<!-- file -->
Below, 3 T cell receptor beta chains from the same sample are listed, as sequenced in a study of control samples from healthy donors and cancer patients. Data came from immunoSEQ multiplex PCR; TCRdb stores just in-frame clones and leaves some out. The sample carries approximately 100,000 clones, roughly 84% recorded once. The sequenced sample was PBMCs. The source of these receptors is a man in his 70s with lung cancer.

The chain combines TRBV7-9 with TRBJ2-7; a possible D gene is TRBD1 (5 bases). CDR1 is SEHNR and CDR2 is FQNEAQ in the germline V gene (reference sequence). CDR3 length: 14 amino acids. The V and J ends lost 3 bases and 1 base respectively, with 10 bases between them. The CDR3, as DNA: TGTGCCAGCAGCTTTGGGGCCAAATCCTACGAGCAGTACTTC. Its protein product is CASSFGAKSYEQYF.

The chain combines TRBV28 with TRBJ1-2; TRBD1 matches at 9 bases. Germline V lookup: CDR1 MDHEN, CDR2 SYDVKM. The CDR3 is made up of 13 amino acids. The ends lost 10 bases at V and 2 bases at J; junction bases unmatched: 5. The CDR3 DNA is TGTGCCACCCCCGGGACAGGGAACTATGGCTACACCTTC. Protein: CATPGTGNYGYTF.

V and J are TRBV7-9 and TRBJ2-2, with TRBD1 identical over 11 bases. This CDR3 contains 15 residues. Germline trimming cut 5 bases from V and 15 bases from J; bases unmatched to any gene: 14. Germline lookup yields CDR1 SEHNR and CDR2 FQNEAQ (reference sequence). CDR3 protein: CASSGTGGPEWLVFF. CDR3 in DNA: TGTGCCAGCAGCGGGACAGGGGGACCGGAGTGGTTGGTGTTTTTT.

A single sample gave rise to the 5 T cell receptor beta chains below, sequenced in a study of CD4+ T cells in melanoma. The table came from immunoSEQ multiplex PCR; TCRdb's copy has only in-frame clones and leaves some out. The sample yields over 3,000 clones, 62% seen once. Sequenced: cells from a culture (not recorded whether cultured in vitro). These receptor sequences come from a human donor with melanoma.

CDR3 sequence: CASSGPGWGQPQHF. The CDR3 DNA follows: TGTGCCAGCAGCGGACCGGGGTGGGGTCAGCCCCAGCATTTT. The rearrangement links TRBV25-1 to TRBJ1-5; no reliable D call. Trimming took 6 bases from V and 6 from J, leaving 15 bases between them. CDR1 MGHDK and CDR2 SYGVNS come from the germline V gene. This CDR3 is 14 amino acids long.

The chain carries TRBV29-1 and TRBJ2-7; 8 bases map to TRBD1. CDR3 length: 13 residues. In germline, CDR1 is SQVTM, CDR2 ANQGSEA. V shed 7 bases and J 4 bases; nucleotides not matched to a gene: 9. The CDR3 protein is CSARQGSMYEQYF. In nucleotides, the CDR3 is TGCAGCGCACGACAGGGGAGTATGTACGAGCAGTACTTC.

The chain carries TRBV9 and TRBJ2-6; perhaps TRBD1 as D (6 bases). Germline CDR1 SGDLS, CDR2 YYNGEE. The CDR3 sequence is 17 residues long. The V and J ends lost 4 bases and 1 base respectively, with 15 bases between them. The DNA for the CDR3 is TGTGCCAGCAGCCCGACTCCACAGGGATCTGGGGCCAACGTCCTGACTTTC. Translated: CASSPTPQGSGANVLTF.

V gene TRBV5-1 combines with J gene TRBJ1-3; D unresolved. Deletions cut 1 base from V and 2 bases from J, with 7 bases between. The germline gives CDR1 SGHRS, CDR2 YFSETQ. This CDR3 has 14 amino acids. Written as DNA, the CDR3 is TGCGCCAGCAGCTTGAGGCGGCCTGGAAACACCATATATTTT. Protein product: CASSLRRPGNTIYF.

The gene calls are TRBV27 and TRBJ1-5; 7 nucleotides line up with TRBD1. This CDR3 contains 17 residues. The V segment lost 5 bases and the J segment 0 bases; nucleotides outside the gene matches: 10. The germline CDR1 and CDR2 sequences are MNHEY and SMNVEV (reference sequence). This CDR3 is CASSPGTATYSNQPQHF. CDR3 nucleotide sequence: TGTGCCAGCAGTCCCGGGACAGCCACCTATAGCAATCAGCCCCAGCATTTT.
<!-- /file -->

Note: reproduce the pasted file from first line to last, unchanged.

Below, 3 T cell receptor beta chains from the same sample are listed, as sequenced in a study of control samples from healthy donors and cancer patients. Data came from immunoSEQ multiplex PCR; TCRdb stores just in-frame clones and leaves some out. The sample carries approximately 100,000 clones, roughly 84% recorded once. The sequenced sample was PBMCs. The source of these receptors is a man in his 70s with lung cancer.

The chain combines TRBV7-9 with TRBJ2-7; a possible D gene is TRBD1 (5 bases). CDR1 is SEHNR and CDR2 is FQNEAQ in the germline V gene (reference sequence). CDR3 length: 14 amino acids. The V and J ends lost 3 bases and 1 base respectively, with 10 bases between them. The CDR3, as DNA: TGTGCCAGCAGCTTTGGGGCCAAATCCTACGAGCAGTACTTC. Its protein product is CASSFGAKSYEQYF.

The chain combines TRBV28 with TRBJ1-2; TRBD1 matches at 9 bases. Germline V lookup: CDR1 MDHEN, CDR2 SYDVKM. The CDR3 is made up of 13 amino acids. The ends lost 10 bases at V and 2 bases at J; junction bases unmatched: 5. The CDR3 DNA is TGTGCCACCCCCGGGACAGGGAACTATGGCTACACCTTC. Protein: CATPGTGNYGYTF.

V and J are TRBV7-9 and TRBJ2-2, with TRBD1 identical over 11 bases. This CDR3 contains 15 residues. Germline trimming cut 5 bases from V and 15 bases from J; bases unmatched to any gene: 14. Germline lookup yields CDR1 SEHNR and CDR2 FQNEAQ (reference sequence). CDR3 protein: CASSGTGGPEWLVFF. CDR3 in DNA: TGTGCCAGCAGCGGGACAGGGGGACCGGAGTGGTTGGTGTTTTTT.

A single sample gave rise to the 5 T cell receptor beta chains below, sequenced in a study of CD4+ T cells in melanoma. The table came from immunoSEQ multiplex PCR; TCRdb's copy has only in-frame clones and leaves some out. The sample yields over 3,000 clones, 62% seen once. Sequenced: cells from a culture (not recorded whether cultured in vitro). These receptor sequences come from a human donor with melanoma.

CDR3 sequence: CASSGPGWGQPQHF. The CDR3 DNA follows: TGTGCCAGCAGCGGACCGGGGTGGGGTCAGCCCCAGCATTTT. The rearrangement links TRBV25-1 to TRBJ1-5; no reliable D call. Trimming took 6 bases from V and 6 from J, leaving 15 bases between them. CDR1 MGHDK and CDR2 SYGVNS come from the germline V gene. This CDR3 is 14 amino acids long.

The chain carries TRBV29-1 and TRBJ2-7; 8 bases map to TRBD1. CDR3 length: 13 residues. In germline, CDR1 is SQVTM, CDR2 ANQGSEA. V shed 7 bases and J 4 bases; nucleotides not matched to a gene: 9. The CDR3 protein is CSARQGSMYEQYF. In nucleotides, the CDR3 is TGCAGCGCACGACAGGGGAGTATGTACGAGCAGTACTTC.

The chain carries TRBV9 and TRBJ2-6; perhaps TRBD1 as D (6 bases). Germline CDR1 SGDLS, CDR2 YYNGEE. The CDR3 sequence is 17 residues long. The V and J ends lost 4 bases and 1 base respectively, with 15 bases between them. The DNA for the CDR3 is TGTGCCAGCAGCCCGACTCCACAGGGATCTGGGGCCAACGTCCTGACTTTC. Translated: CASSPTPQGSGANVLTF.

V gene TRBV5-1 combines with J gene TRBJ1-3; D unresolved. Deletions cut 1 base from V and 2 bases from J, with 7 bases between. The germline gives CDR1 SGHRS, CDR2 YFSETQ. This CDR3 has 14 amino acids. Written as DNA, the CDR3 is TGCGCCAGCAGCTTGAGGCGGCCTGGAAACACCATATATTTT. Protein product: CASSLRRPGNTIYF.

The gene calls are TRBV27 and TRBJ1-5; 7 nucleotides line up with TRBD1. This CDR3 contains 17 residues. The V segment lost 5 bases and the J segment 0 bases; nucleotides outside the gene matches: 10. The germline CDR1 and CDR2 sequences are MNHEY and SMNVEV (reference sequence). This CDR3 is CASSPGTATYSNQPQHF. CDR3 nucleotide sequence: TGTGCCAGCAGTCCCGGGACAGCCACCTATAGCAATCAGCCCCAGCATTTT.